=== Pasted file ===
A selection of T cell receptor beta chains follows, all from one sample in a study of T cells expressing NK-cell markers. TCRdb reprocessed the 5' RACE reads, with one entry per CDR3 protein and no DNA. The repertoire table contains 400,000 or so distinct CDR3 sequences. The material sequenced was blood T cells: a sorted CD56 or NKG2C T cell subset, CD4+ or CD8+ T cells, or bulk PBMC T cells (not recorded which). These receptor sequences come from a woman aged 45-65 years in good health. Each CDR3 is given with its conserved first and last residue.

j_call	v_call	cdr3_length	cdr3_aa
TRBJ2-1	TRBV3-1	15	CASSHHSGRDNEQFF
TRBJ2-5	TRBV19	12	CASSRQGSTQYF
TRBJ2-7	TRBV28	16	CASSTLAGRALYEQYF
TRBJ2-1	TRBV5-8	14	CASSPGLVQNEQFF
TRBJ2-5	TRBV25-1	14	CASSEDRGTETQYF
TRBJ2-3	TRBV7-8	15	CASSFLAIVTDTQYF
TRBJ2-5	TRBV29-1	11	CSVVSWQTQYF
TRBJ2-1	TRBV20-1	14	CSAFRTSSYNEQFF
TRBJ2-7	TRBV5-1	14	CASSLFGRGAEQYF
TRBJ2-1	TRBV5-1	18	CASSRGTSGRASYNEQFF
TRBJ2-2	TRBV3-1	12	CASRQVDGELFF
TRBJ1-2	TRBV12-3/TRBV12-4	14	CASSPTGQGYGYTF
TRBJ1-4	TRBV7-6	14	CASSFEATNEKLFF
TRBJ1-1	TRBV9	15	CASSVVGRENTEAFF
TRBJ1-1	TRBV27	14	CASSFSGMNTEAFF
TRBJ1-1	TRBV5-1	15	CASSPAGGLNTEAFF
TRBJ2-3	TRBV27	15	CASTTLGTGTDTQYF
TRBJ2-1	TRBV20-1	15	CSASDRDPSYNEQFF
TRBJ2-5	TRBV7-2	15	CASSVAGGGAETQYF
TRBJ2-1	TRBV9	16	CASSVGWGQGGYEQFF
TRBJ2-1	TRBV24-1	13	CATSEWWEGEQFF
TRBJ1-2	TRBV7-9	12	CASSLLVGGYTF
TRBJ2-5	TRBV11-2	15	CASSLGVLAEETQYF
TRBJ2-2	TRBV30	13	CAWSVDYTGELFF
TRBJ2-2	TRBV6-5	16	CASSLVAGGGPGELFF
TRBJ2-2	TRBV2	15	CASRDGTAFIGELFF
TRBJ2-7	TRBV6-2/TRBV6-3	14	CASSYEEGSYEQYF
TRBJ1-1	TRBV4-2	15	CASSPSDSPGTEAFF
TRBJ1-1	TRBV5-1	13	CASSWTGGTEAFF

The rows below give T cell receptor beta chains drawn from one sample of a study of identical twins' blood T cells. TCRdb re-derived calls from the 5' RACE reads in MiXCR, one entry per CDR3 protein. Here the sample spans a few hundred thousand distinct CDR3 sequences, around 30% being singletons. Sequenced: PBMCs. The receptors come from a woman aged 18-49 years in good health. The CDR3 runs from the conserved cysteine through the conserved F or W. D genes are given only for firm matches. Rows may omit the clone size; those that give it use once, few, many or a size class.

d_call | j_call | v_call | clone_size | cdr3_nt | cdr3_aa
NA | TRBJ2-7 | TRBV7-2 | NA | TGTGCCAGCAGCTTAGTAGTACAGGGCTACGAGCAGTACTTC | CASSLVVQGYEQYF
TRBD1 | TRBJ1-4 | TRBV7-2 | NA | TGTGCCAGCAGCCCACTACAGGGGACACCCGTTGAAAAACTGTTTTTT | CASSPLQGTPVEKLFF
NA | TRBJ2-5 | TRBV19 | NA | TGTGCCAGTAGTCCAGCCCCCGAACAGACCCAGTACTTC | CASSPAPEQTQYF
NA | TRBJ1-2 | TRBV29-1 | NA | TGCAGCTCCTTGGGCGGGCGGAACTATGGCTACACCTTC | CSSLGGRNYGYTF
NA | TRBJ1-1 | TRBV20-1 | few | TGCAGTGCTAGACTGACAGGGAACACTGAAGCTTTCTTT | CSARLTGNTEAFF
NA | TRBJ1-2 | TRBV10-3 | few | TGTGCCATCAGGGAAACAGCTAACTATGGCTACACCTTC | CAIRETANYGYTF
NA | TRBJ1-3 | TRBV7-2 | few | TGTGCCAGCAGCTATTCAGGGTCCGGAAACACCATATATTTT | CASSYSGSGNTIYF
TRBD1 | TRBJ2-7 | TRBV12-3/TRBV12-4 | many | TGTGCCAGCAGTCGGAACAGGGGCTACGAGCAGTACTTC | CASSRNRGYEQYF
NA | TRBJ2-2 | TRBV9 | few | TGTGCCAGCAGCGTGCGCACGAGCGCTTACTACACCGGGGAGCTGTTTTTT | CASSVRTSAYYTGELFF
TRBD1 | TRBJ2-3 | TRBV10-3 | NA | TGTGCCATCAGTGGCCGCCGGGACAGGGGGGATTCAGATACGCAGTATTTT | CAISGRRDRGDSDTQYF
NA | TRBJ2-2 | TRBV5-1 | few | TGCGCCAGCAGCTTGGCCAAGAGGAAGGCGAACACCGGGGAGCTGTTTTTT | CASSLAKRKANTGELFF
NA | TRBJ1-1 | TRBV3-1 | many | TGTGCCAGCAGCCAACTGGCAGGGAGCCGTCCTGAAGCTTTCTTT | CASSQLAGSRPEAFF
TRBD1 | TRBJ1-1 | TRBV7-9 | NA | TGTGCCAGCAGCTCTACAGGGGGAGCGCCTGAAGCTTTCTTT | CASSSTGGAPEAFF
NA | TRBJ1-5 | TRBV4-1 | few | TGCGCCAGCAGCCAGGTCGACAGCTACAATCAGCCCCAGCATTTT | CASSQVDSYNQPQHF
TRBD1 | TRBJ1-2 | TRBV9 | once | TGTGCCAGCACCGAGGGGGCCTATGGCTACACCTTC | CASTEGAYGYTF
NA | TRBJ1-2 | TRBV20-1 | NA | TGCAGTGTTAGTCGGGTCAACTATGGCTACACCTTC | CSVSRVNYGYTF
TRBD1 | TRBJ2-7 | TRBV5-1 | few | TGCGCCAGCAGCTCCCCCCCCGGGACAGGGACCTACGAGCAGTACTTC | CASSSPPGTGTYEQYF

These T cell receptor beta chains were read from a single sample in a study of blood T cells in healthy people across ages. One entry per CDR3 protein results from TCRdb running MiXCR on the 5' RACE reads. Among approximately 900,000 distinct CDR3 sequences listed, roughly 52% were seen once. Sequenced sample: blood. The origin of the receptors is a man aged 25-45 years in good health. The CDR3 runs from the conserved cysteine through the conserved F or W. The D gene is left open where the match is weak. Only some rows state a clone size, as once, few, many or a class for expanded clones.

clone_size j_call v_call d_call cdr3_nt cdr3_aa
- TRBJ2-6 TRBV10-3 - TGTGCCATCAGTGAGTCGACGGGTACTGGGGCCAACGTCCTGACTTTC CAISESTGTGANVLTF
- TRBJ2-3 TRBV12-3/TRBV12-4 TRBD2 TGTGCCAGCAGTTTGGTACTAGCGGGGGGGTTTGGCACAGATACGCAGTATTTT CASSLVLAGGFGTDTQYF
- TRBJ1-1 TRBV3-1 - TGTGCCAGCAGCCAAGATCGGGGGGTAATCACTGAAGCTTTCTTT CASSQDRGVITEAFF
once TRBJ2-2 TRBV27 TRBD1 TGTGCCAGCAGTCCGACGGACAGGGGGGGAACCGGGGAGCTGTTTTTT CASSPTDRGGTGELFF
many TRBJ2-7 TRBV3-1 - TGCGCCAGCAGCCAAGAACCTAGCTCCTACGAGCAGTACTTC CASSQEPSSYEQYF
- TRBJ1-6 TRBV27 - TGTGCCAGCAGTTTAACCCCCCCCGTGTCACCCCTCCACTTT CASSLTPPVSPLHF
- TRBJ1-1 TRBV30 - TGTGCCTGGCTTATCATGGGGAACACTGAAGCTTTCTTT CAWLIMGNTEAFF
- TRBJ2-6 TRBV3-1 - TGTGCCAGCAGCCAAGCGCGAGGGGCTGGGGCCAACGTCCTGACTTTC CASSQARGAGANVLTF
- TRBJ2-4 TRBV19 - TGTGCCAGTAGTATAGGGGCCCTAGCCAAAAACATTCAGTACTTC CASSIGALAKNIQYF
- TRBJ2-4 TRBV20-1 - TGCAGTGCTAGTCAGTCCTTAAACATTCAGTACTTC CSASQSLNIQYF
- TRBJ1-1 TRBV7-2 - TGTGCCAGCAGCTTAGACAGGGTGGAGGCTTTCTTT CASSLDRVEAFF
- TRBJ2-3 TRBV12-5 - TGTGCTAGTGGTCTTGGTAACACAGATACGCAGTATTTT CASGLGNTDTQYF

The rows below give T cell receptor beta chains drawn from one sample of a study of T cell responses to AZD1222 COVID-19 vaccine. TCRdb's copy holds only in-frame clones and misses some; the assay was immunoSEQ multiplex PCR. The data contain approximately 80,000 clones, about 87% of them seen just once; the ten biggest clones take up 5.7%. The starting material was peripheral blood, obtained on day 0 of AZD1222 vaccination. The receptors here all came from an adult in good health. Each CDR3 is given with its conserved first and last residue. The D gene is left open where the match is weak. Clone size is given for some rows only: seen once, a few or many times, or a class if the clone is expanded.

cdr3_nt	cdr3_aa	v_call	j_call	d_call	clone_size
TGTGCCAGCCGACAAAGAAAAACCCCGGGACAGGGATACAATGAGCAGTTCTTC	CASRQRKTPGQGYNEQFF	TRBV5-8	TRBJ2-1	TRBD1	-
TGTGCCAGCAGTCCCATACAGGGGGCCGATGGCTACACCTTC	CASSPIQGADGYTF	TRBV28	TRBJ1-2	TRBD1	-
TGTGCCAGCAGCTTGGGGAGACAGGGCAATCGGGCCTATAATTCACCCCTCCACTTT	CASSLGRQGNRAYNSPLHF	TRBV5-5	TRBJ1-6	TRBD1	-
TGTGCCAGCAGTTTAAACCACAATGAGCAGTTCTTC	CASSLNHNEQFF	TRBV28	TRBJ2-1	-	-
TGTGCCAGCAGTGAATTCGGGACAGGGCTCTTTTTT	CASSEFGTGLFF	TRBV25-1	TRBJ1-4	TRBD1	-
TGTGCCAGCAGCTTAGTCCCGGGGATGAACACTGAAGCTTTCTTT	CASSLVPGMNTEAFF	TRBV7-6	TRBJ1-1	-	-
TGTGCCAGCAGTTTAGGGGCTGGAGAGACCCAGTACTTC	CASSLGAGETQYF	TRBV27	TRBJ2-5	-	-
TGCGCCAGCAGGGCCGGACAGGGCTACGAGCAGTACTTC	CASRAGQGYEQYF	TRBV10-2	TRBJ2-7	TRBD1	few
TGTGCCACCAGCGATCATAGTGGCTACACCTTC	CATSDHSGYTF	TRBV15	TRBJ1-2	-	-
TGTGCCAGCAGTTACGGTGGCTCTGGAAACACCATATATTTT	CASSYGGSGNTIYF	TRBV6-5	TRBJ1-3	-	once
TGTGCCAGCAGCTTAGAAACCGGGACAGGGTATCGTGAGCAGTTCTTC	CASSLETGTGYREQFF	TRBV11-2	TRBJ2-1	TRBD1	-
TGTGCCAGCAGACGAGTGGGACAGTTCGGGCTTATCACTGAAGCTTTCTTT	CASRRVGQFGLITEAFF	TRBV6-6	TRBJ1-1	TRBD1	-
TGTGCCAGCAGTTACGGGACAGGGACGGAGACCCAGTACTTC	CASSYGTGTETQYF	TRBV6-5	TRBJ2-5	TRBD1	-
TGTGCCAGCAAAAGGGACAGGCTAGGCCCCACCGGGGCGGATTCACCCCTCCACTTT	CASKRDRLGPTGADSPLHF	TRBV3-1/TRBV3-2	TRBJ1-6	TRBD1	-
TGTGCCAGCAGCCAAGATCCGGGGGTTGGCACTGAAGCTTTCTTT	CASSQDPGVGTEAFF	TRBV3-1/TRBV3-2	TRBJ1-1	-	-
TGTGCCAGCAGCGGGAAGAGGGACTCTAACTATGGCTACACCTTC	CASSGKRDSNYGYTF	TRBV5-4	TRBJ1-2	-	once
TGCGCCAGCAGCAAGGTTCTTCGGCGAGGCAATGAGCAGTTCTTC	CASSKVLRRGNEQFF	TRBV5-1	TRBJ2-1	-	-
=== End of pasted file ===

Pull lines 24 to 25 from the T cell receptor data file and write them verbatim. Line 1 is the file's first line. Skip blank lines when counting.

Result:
TRBJ1-2	TRBV7-9	12	CASSLLVGGYTF
TRBJ2-5	TRBV11-2	15	CASSLGVLAEETQYF